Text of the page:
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‘Keep your face out of my way or I’ll bite off your nose’: homoplastics, sympathy, and the noble body in the Tatler, 1710

Skuse, A. (2017) ‘Keep your face out of my way or I’ll bite off your nose’: homoplastics, sympathy, and the noble body in the Tatler, 1710. Journal of Early Modern Cultural Studies, 17 (4). pp. 113-132. ISSN 1553-3786

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To link to this item DOI: 10.1353/jem.2017.0028

Abstract/Summary

This article discusses Joseph Addison’s 1710 satiric essay “Noses” as a fantasy of bodily alteration that responded to scientific and cultural developments of the previous hundred years. It shows how Addison’s essay draws upon and expands the nose-reconstruction operation detailed in Gaspare Tagliacozzi’s 1597 De Curtorum Chirurgia. Over the course of the seventeenth century, this operation became associated with the practice of allografting, grafting body parts between two individuals of the same species. This association was augmented by scientific experiments and theories, including blood transfusion, dissection, and the doctrine of sympathy. In Addison’s satire, the notion of a new nose made from the flesh of another person becomes a vehicle for wider questions about the meaning of bodily identity, and the social status indexed to that identity, in the face of new medical possibilities.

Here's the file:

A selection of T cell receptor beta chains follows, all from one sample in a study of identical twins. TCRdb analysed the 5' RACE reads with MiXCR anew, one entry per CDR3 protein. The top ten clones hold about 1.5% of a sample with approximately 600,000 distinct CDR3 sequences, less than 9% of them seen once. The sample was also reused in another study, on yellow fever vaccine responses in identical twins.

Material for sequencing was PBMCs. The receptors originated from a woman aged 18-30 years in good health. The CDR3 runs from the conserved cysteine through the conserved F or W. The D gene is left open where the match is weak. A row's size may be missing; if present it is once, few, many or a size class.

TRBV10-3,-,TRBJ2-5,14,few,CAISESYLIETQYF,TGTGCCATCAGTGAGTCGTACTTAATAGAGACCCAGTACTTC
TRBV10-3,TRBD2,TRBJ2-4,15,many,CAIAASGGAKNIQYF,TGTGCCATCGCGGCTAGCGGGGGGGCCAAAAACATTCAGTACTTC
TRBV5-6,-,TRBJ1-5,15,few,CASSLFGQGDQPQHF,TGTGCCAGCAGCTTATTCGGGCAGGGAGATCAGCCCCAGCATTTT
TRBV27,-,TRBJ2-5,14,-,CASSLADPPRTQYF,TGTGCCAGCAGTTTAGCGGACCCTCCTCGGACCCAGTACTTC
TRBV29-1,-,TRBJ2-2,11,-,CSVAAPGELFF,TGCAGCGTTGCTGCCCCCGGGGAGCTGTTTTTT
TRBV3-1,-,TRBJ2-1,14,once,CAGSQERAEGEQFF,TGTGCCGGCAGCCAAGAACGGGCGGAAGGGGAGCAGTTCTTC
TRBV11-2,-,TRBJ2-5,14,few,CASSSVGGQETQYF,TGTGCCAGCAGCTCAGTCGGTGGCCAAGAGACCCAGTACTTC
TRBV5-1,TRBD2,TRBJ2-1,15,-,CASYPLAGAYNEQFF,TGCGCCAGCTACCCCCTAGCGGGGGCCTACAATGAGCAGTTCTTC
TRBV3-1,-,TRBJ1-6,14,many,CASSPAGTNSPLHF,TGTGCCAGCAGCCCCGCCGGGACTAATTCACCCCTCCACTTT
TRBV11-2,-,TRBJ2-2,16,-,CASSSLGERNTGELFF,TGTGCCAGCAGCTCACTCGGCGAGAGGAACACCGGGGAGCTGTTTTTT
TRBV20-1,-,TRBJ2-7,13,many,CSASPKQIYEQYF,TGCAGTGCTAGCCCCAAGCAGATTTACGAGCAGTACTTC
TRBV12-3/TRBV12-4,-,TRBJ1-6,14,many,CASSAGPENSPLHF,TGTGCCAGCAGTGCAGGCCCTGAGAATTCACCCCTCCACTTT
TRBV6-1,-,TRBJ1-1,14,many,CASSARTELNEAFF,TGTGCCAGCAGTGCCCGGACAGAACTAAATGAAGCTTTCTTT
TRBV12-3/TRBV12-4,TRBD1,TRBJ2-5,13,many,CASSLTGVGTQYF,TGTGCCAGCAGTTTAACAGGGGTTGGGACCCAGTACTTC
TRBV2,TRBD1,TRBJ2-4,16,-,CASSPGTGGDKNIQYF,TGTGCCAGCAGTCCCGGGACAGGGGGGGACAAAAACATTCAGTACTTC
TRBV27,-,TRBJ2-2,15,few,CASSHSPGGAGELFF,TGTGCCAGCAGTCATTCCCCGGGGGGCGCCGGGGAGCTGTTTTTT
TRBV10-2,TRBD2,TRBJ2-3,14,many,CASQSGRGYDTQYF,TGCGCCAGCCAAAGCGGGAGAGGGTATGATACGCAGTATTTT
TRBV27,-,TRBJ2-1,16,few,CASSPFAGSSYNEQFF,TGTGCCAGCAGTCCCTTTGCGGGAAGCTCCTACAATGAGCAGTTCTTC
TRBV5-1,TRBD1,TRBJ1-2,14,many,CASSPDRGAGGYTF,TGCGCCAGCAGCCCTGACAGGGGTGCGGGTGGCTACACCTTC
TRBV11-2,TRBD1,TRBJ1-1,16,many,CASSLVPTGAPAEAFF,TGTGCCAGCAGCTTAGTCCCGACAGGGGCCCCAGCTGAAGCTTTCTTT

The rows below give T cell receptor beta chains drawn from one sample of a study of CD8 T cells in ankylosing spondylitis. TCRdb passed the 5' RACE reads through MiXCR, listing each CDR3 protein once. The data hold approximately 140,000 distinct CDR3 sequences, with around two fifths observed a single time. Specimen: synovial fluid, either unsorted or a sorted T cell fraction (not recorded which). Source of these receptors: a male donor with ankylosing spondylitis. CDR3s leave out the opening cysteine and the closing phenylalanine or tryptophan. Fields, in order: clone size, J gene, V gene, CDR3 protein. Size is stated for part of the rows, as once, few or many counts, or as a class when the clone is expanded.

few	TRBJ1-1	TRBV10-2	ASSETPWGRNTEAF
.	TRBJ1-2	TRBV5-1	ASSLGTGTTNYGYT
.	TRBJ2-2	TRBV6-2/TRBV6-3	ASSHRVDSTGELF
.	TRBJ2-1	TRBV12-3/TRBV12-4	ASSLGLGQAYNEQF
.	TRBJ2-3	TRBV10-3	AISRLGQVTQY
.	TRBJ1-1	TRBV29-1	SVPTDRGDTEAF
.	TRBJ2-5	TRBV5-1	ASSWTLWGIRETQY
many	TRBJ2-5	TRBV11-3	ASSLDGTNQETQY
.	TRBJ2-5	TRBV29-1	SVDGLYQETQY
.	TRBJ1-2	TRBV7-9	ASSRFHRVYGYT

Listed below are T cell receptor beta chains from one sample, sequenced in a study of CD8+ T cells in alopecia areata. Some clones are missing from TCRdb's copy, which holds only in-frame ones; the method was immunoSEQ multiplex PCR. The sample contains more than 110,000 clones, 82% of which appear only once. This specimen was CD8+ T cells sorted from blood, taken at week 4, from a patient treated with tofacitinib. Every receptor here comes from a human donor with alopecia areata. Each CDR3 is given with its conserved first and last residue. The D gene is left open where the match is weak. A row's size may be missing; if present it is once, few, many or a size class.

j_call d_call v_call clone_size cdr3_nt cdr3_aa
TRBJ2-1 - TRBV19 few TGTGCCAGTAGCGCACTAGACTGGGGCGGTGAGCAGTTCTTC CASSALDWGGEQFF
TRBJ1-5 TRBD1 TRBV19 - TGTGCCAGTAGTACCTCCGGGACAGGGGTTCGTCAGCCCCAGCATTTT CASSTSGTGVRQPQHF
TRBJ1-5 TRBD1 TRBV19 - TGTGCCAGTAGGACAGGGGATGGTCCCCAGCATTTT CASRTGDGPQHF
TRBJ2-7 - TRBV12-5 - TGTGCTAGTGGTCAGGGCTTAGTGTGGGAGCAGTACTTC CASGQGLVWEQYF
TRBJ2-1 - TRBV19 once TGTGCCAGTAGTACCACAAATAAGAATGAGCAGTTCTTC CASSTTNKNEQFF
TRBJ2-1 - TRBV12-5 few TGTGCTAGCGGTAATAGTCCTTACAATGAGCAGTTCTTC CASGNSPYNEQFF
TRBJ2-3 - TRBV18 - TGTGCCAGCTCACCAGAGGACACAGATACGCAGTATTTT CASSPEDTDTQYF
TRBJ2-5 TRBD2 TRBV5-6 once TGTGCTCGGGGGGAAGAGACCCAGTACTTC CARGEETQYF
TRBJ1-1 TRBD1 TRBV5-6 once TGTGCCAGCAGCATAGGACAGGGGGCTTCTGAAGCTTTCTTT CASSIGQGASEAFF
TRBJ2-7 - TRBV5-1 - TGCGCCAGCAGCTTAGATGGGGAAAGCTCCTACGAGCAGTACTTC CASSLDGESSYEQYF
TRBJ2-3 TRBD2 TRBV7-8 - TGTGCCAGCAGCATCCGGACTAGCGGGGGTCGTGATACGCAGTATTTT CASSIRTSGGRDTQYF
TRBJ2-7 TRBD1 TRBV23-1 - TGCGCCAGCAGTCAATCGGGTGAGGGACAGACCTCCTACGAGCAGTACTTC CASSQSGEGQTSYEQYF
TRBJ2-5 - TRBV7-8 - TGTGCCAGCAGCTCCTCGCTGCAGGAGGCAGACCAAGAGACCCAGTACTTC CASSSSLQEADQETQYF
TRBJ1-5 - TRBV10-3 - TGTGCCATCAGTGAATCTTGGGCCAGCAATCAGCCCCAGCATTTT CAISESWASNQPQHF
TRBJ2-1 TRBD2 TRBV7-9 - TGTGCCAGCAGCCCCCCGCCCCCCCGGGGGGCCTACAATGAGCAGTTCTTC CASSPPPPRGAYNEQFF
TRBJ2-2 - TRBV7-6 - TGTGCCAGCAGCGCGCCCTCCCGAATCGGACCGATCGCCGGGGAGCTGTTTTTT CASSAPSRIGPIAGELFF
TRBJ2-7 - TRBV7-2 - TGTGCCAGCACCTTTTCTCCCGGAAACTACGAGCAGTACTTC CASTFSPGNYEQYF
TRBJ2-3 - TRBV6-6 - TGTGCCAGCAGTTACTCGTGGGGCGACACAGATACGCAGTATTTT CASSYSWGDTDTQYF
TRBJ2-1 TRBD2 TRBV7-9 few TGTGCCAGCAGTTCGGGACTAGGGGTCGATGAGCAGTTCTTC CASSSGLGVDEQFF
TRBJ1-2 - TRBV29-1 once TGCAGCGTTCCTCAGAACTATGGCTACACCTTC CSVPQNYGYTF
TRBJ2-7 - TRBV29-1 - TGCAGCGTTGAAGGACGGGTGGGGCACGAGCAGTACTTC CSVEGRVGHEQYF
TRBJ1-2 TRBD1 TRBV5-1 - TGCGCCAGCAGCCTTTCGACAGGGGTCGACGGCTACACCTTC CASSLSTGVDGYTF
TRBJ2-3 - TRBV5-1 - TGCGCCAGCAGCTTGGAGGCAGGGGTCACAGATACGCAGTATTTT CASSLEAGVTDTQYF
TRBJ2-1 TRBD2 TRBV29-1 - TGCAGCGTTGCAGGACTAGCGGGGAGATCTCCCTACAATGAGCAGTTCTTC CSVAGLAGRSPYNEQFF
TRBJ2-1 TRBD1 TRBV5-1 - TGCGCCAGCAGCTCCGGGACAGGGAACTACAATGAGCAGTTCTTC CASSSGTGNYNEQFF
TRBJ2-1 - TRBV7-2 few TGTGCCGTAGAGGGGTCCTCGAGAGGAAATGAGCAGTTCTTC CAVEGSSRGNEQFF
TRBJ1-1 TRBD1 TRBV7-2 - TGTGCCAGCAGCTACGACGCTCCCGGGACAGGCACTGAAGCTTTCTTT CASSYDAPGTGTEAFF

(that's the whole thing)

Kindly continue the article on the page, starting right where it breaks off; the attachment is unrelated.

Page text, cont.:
Item Type:Article
Refereed:Yes
Divisions:Faculty of Arts, Humanities and Social Science > School of Literature and Languages > English Literature
ID Code:69991
Publisher:University of Pennsylvania Press

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